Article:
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Tuesday, 9 February 2010

The initial days have been compared to an earthquake.

The separation between body and soul is still reverberating in the house. The rebuilding cannot begin until the shaking has ended.

But what happens after the shaking has ceased but before the rebuilding has begun?

The period between death and burial is called אנינות. There are no obligations for the mourner than to mourn. In fact, there are many normal obligations from which the mourner is exempt.

Which leaves the mourners a bit at odds. After the funeral arrangements have been made, then what?

Grandma died forty-five hours ago. We have been together every day. We talk about Grandma. Then we wander around the house. Doing busy work. Being sad. Laughing. And starting all over again.

There is much wisdom in burying quickly. Moves from the unstructred to the structured…

12 Comments leave one →
  1. Wednesday, 10 February 2010 1:41 am

    Baruch Dayan Emet.

    • Frume Sarah permalink*
      Wednesday, 17 February 2010 9:50 pm

      Thank you.

  2. Dadgifaffe permalink
    Thursday, 11 February 2010 3:59 am

    If only we could have followed the Tradition! We would have had the funeral much sooner, but another congregant died hours earler, and we rabbis had to tend that that family’s needs in the midst of our own grief. This is often a challenging life to which God has called us.

    • Frume Sarah permalink*
      Wednesday, 17 February 2010 9:51 pm

      Yes, I ought to have explained the reason for the delay. Thanks for adding the info.

      This experience reiterated our ancient wisdom of burying our loved ones quickly in order to begin the mourning process.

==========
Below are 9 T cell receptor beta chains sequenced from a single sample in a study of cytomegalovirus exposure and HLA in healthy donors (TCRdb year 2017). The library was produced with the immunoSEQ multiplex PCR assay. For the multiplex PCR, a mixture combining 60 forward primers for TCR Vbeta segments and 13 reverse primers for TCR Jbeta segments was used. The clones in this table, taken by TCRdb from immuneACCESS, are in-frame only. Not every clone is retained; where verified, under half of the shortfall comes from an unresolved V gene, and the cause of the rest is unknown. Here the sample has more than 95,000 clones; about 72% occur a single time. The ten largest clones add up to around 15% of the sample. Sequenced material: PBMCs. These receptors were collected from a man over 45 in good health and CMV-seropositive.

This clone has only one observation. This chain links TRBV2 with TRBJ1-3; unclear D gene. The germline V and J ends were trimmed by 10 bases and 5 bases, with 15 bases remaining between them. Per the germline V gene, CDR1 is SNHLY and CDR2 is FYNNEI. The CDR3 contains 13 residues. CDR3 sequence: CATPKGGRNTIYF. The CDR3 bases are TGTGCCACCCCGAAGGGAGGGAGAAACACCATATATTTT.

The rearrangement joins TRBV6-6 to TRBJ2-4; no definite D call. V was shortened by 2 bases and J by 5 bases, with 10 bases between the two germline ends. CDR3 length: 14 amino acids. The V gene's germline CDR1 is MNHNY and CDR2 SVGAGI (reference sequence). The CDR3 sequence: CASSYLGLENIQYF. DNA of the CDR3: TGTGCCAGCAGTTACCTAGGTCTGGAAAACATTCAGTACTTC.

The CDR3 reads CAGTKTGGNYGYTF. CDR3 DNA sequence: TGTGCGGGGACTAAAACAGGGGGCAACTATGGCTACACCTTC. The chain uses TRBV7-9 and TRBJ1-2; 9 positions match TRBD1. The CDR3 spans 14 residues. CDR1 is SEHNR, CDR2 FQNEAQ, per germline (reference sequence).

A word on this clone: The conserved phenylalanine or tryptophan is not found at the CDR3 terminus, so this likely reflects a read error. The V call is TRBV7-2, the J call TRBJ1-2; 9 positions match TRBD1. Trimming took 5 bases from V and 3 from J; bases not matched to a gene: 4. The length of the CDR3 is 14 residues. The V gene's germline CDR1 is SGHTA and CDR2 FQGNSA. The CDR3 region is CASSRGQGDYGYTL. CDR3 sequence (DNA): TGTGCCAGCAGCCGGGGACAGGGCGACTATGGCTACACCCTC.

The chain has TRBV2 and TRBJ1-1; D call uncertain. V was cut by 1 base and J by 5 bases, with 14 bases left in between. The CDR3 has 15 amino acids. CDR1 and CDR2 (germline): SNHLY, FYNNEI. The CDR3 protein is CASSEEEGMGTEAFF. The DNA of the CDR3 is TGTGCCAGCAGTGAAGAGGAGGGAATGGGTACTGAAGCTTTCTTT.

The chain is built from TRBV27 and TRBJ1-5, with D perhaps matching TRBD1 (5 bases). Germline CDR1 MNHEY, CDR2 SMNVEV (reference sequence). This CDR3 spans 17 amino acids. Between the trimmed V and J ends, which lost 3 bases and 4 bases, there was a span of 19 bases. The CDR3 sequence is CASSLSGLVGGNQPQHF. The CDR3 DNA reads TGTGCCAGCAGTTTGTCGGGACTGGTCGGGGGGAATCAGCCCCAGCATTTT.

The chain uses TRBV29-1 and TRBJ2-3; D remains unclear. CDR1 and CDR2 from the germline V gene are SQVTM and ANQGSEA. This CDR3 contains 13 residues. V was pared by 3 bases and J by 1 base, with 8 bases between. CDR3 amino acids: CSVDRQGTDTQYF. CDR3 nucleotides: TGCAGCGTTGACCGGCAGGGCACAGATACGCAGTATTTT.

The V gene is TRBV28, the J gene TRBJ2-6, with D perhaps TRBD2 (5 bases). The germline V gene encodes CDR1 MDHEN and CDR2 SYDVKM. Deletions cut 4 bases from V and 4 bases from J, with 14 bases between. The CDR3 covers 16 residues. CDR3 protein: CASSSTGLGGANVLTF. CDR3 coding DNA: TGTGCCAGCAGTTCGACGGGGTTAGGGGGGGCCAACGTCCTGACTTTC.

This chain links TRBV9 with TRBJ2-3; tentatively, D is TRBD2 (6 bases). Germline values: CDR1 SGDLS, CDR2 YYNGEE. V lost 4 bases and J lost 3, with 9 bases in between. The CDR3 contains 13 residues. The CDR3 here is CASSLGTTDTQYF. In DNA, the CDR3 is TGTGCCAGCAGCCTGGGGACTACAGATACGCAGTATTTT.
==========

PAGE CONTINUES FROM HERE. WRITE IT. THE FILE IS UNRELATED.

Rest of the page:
3. Friday, 12 February 2010 9:26 pm

    I am crying reading this. Do you know my gram died nearly one month ago to the day. While the raw anguish is a little better now, my family and I feel there is still much more mourning to do.

    I want to tell you something that can help. This is what I’ve got so far (not sure if you’ve read it yet):

    • Frume Sarah permalink*
      Thursday, 18 February 2010 12:25 am

      I read your post. I read it on the day it was written. The day my grandmother was supposed to have surgery. I tried to respond. I thought that I had. Perhaps my blurred eyes only thought I had sent my response. It helped me think through how I wanted to spend my grandmother’s remaining days. Such honest and beautiful words you shared.

      Thank you so much for understanding.

  4. Monday, 15 February 2010 3:00 pm

    my heart hurts for your loss. i am happy that you have such a strong support system around you and am sending good thoughts to you and yours.

    • Frume Sarah permalink*
      Friday, 19 February 2010 6:33 pm

      Thank you for sharing your kind words and thoughts.

  5. Raphaela permalink
    Wednesday, 17 February 2010 5:51 pm

    Hi Rabbi,
    I attended a funeral in Orange County that you conducted for Judy S. and I asked you for the name of the Author of the beautiful piece that you read at the end of the funeral. I think that you said it was by a Rabbi with the last name of Leib, however I am not able to locate it anywhere.
    I wonder if you could please email his info to me?
    Thanks so much.

    • Frume Sarah permalink*
      Friday, 19 February 2010 6:33 pm


      You were close!

      The author of the quote is Rabbi Joshua Loth Liebman, z”l. It is a passage from his best-selling work, Peace of Mind. It is located in the chapter entitled “Intimations of Our Immortality.”

      Kol Tuv!

  6. Ellie Miller permalink
    Wednesday, 17 February 2010 6:09 pm

    Hi “Frume Sarah,”

    I am so sorry to hear that your grandmother passed away. My grandmother died on the exact same day 5 years ago.

    My thoughts are with you.


    • Frume Sarah permalink*
      Friday, 19 February 2010 6:34 pm

      Thanks, El. We are both blessed to have had such strong women in our lives for so long. So it is such a loss when they are gone…

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